Search Images Maps Play YouTube News Gmail Drive More »
Sign in
Screen reader users: click this link for accessible mode. Accessible mode has the same essential features but works better with your reader.

Patents

  1. Advanced Patent Search
Publication numberUS7893867 B2
Publication typeGrant
Application numberUS 12/363,347
Publication dateFeb 22, 2011
Filing dateJan 30, 2009
Priority dateJan 30, 2009
Also published asEP2392051A1, US20100194640, WO2010088133A1
Publication number12363347, 363347, US 7893867 B2, US 7893867B2, US-B2-7893867, US7893867 B2, US7893867B2
InventorsJulio Navarro
Original AssigneeThe Boeing Company
Export CitationBiBTeX, EndNote, RefMan
External Links: USPTO, USPTO Assignment, Espacenet
Communications radar system
US 7893867 B2
Abstract
A system for a mobile ad-hoc communications network includes a single antenna aperture and a phased array antenna comprising a plurality of radiators communicating electromagnetically via the single antenna aperture. The system may also include a control circuit communicatively connected to the phased array antenna. The control circuit may include a communications module for transmitting and receiving communication data via the phased array antenna through the single antenna aperture and a radar module for transmitting and receiving radar signals via the phased array antenna through the single antenna aperture.
Images(7)
Previous page
Next page
Claims(22)
1. A system for a mobile ad-hoc communications network, comprising:
a single antenna aperture;
a phased array antenna comprising a plurality of radiators communicating electromagnetically via the single antenna aperture; and
a control circuit communicatively connected to the phased array antenna, comprising:
a communications module for transmitting and receiving communication data via the phased array antenna through the single antenna aperture; and
a radar module for transmitting and receiving radar signals via the phased array antenna through the single antenna aperture.
2. The system of claim 1, wherein the single aperture is the only aperture for the phased array antenna.
3. The system of claim 1, wherein the communications module and the radar module are configured to simultaneously transmit and receive signals via the phased array antenna and the single aperture.
4. The system of claim 1, wherein the phased array antenna further comprises a wide angle impedance matching (WAIM) layer comprising a layer of dielectric material, wherein the WAIM is connected to the plurality of radiators.
5. The system of claim 1, wherein the S-11 and S-22 parameters of each antenna of the plurality of antennas are less than a predetermined dB level over a full operating bandwidth of the communications module and the radar module.
6. The system of claim 5, wherein the mobile ad hoc network operates over a frequency bandwidth comprising a first frequency range, a second frequency range and a third frequency range, and wherein a transmit mode of the communications module operates within the first frequency range, a receive mode of the communications module operates within the second frequency range, and the radar module operates within the third frequency range.
7. The system of claim 6, wherein the frequency bandwidth of the mobile ad hoc network comprises about 14.4 Ghz to about 17.3 Ghz.
8. The system of claim 1, wherein the radiator comprises at least one probe, at least one lead, and at least one centerpin.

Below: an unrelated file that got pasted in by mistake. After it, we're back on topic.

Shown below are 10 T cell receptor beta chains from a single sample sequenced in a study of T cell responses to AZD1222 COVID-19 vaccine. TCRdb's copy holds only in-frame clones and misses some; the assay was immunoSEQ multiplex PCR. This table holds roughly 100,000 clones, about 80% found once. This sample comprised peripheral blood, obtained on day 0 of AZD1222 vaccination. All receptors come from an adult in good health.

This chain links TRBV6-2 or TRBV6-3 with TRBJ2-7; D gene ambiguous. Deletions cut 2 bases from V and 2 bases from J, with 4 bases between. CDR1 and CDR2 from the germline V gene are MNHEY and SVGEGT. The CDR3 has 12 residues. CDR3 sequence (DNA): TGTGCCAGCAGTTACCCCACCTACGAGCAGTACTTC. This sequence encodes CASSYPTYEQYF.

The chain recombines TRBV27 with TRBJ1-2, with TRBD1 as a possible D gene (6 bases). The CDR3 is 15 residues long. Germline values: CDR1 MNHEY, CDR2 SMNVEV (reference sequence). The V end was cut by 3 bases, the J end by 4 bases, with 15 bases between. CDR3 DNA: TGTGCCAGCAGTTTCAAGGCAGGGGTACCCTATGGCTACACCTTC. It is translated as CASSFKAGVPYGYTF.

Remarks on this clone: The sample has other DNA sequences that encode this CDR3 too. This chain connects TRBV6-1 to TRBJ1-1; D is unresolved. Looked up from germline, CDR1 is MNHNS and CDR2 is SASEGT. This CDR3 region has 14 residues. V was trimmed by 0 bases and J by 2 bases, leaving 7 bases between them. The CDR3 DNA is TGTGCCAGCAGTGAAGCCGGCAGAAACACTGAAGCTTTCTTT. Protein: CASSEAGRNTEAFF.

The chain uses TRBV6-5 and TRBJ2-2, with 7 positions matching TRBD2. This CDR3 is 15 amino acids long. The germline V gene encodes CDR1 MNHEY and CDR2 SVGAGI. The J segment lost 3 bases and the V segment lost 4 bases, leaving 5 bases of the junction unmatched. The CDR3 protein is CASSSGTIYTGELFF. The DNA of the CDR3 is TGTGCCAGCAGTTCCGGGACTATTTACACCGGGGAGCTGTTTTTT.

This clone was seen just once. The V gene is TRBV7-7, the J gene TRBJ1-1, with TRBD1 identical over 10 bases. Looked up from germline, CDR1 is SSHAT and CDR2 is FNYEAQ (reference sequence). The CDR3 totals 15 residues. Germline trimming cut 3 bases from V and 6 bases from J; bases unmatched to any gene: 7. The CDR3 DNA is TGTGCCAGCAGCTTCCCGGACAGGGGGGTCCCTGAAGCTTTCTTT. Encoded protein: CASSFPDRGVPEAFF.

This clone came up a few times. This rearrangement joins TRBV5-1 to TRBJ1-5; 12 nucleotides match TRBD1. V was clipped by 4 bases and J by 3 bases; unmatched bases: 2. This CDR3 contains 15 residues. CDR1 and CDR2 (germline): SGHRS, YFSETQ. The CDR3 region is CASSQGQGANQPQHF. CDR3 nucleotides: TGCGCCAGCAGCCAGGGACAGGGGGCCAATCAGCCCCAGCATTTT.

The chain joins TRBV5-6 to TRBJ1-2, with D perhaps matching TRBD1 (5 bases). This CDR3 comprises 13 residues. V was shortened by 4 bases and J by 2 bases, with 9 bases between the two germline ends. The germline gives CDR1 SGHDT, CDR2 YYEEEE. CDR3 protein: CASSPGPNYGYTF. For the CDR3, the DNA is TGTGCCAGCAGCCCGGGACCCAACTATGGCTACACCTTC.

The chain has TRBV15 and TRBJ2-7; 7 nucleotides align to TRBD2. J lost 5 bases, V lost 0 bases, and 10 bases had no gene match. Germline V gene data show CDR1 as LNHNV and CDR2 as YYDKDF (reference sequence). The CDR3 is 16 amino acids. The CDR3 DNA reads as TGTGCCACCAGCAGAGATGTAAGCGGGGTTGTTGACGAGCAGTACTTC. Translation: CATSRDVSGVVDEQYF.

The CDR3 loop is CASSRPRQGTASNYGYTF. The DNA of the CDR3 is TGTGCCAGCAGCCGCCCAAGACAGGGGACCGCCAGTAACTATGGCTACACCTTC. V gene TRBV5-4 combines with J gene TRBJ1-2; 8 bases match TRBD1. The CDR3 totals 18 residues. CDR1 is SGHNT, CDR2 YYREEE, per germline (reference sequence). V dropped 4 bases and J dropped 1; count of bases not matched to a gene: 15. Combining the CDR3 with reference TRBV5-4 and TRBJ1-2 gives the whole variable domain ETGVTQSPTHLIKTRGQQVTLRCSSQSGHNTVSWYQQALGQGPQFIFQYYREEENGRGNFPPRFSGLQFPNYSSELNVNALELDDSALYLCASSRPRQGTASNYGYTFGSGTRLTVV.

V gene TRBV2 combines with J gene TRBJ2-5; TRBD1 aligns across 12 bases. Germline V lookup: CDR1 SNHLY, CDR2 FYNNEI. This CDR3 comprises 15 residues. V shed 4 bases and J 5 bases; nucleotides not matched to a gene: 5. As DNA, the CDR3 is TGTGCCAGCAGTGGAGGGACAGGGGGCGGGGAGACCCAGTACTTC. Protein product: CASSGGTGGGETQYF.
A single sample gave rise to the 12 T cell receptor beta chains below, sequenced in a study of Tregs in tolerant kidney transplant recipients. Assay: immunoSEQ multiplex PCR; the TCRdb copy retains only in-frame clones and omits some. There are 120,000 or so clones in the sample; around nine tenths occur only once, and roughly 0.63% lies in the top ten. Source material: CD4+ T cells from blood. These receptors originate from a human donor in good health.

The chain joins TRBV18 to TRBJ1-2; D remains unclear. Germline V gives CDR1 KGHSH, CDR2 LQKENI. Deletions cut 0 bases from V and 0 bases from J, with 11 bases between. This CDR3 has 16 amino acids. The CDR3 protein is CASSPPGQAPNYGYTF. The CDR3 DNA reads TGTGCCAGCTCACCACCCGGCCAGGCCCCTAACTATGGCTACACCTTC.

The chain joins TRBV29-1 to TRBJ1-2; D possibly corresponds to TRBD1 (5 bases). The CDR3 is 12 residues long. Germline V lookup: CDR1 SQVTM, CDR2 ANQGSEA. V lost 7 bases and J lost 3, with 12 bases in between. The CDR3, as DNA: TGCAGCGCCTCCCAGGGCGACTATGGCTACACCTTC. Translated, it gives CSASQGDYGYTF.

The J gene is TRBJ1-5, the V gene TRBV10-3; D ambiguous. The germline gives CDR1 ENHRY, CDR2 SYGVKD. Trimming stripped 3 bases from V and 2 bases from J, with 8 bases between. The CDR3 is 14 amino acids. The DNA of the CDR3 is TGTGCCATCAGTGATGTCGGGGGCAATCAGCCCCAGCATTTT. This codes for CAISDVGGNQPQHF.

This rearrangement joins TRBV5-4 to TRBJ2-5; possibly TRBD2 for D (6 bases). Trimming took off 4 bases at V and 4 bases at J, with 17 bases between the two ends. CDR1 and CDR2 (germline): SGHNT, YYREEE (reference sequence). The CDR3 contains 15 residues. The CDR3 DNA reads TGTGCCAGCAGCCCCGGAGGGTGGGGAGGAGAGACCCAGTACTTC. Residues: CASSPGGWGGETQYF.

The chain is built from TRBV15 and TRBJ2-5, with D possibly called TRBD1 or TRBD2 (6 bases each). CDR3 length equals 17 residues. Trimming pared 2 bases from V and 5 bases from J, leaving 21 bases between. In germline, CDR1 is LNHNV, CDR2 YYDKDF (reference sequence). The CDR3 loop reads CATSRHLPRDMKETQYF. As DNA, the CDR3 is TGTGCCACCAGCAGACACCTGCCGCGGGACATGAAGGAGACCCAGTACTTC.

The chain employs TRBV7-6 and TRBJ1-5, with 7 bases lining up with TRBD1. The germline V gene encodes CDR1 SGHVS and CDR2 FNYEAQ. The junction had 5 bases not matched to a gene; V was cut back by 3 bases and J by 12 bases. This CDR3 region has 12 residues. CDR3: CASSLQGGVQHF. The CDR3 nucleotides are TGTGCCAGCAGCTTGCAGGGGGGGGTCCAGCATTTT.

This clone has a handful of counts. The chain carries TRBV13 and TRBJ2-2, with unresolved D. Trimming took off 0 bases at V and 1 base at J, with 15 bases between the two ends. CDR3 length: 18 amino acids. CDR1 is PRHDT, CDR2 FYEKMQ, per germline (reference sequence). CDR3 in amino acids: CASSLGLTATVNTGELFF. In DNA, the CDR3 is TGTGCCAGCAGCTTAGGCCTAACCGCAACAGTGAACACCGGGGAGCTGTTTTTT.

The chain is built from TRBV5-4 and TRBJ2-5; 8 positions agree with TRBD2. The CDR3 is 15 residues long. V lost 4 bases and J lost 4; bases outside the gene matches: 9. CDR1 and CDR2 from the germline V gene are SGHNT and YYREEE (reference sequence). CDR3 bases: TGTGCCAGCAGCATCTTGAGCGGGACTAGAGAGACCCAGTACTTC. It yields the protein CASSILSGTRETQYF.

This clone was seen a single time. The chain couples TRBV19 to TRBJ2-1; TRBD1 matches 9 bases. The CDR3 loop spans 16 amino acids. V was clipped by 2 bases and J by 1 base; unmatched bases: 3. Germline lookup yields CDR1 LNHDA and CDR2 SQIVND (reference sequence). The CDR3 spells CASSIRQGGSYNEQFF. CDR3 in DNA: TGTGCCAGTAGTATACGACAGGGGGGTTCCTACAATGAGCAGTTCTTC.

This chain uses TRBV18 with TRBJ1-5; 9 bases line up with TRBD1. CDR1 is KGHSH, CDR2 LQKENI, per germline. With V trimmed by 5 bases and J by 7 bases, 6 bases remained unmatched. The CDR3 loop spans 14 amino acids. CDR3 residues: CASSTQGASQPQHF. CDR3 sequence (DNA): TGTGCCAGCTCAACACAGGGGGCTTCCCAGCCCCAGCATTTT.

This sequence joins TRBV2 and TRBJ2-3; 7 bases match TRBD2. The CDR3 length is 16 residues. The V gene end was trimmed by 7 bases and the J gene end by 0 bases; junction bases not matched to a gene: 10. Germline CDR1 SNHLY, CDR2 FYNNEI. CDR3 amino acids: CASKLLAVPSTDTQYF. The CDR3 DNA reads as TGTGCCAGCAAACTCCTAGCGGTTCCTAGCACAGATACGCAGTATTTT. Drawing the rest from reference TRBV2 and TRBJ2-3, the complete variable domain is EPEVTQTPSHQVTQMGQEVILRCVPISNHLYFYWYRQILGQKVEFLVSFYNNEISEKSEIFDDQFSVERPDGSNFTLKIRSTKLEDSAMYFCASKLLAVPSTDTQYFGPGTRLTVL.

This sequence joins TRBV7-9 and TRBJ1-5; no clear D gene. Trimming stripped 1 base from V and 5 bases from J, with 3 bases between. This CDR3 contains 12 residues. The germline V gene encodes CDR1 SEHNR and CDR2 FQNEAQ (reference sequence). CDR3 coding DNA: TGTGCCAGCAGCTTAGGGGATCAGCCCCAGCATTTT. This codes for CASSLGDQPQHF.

9. The system of claim 1, wherein each radiator is formed on a printed wiring board (PWB), the PWB being positioned between a wide angle impedance matching layer and the control circuit.
10. The system of claim 1, wherein each radiator comprises two probes and a centerpin configured to transmit and receive electromagnetic signals.
11. The system of claim 1, wherein the communications module and the radar module are connected to and are channeled through at least a single VPIN chip.
12. The system of claim 1, wherein the communications module and radar module are communicatively connectable to share data between each other.
13. The system of claim 12, wherein the phased array antenna is part of an ad-hoc network.
14. The system of claim 1, wherein the phased array antenna comprises:
a structure having a pair of opposed planar surfaces;
a plurality of passages extending between the opposed planar surfaces, wherein the passages are arranged in a predefined pattern or array corresponding to an arrangement of the plurality of radiators;
a dielectric insert formed in each of the plurality of passages to permit propagation of signals through the passage from a respective one of the radiators.
15. The system of claim 1, wherein the phased array antenna comprises a plurality of RF modules, wherein each of the plurality of RF modules comprises:
a portion of a honeycomb structure;
a passageway extending through the portion of the honeycomb structure
a waveguide layer disposed on the honeycomb structure, wherein the waveguide layer includes one of the plurality of radiators positioned for transmitting and receiving signals through the passageway extending through the honeycomb structure; and
a printed wiring board to connect the RF module to the control circuit.
16. The system of claim 1, wherein the system is mounted to a vehicle.
17. The system of claim 1, wherein the phased array antenna and single antenna aperture define a node in the mobile ad-hoc communications network.
18. A system for communications and radar, comprising:
a common aperture;
a phased array antenna coupled to the single aperture, wherein the phased array antenna comprises: